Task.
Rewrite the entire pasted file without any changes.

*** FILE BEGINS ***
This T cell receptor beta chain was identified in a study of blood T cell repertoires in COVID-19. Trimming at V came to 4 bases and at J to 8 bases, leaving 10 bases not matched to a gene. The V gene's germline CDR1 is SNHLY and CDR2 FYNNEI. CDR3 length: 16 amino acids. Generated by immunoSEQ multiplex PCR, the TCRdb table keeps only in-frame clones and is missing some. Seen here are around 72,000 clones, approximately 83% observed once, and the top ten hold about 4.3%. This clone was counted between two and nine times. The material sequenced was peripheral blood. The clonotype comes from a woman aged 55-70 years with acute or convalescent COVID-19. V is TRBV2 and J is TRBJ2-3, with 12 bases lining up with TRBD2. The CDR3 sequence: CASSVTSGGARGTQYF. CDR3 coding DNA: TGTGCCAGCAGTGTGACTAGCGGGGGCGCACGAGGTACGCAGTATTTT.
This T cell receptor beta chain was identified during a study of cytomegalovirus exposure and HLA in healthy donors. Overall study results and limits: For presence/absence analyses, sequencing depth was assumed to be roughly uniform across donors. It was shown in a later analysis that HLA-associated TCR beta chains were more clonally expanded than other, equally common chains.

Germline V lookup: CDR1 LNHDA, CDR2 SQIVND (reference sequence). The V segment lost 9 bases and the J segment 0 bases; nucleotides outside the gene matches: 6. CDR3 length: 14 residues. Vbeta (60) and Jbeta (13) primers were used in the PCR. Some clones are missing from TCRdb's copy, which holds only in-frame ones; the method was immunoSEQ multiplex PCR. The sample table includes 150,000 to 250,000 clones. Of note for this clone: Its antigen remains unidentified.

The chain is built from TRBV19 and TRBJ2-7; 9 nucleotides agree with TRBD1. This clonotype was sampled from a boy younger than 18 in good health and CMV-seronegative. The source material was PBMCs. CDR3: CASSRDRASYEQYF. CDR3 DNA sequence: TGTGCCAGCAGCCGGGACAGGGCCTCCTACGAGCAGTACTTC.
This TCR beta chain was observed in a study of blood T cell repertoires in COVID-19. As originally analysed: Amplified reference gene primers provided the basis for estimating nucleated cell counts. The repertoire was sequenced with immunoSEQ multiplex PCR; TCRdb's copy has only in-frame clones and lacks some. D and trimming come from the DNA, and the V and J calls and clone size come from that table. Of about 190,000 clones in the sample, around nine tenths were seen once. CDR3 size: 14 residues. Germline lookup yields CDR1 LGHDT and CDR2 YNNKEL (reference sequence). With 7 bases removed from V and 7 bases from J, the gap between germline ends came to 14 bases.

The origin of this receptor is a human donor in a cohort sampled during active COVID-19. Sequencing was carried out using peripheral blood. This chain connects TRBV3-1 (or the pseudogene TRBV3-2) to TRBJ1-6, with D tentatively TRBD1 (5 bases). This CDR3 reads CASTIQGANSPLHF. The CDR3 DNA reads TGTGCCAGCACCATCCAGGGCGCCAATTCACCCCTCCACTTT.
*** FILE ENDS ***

This T cell receptor beta chain was identified in a study of blood T cell repertoires in COVID-19. Trimming at V came to 4 bases and at J to 8 bases, leaving 10 bases not matched to a gene. The V gene's germline CDR1 is SNHLY and CDR2 FYNNEI. CDR3 length: 16 amino acids. Generated by immunoSEQ multiplex PCR, the TCRdb table keeps only in-frame clones and is missing some. Seen here are around 72,000 clones, approximately 83% observed once, and the top ten hold about 4.3%. This clone was counted between two and nine times. The material sequenced was peripheral blood. The clonotype comes from a woman aged 55-70 years with acute or convalescent COVID-19. V is TRBV2 and J is TRBJ2-3, with 12 bases lining up with TRBD2. The CDR3 sequence: CASSVTSGGARGTQYF. CDR3 coding DNA: TGTGCCAGCAGTGTGACTAGCGGGGGCGCACGAGGTACGCAGTATTTT.
This T cell receptor beta chain was identified during a study of cytomegalovirus exposure and HLA in healthy donors. Overall study results and limits: For presence/absence analyses, sequencing depth was assumed to be roughly uniform across donors. It was shown in a later analysis that HLA-associated TCR beta chains were more clonally expanded than other, equally common chains.

Germline V lookup: CDR1 LNHDA, CDR2 SQIVND (reference sequence). The V segment lost 9 bases and the J segment 0 bases; nucleotides outside the gene matches: 6. CDR3 length: 14 residues. Vbeta (60) and Jbeta (13) primers were used in the PCR. Some clones are missing from TCRdb's copy, which holds only in-frame ones; the method was immunoSEQ multiplex PCR. The sample table includes 150,000 to 250,000 clones. Of note for this clone: Its antigen remains unidentified.

The chain is built from TRBV19 and TRBJ2-7; 9 nucleotides agree with TRBD1. This clonotype was sampled from a boy younger than 18 in good health and CMV-seronegative. The source material was PBMCs. CDR3: CASSRDRASYEQYF. CDR3 DNA sequence: TGTGCCAGCAGCCGGGACAGGGCCTCCTACGAGCAGTACTTC.
This TCR beta chain was observed in a study of blood T cell repertoires in COVID-19. As originally analysed: Amplified reference gene primers provided the basis for estimating nucleated cell counts. The repertoire was sequenced with immunoSEQ multiplex PCR; TCRdb's copy has only in-frame clones and lacks some. D and trimming come from the DNA, and the V and J calls and clone size come from that table. Of about 190,000 clones in the sample, around nine tenths were seen once. CDR3 size: 14 residues. Germline lookup yields CDR1 LGHDT and CDR2 YNNKEL (reference sequence). With 7 bases removed from V and 7 bases from J, the gap between germline ends came to 14 bases.

The origin of this receptor is a human donor in a cohort sampled during active COVID-19. Sequencing was carried out using peripheral blood. This chain connects TRBV3-1 (or the pseudogene TRBV3-2) to TRBJ1-6, with D tentatively TRBD1 (5 bases). This CDR3 reads CASTIQGANSPLHF. The CDR3 DNA reads TGTGCCAGCACCATCCAGGGCGCCAATTCACCCCTCCACTTT.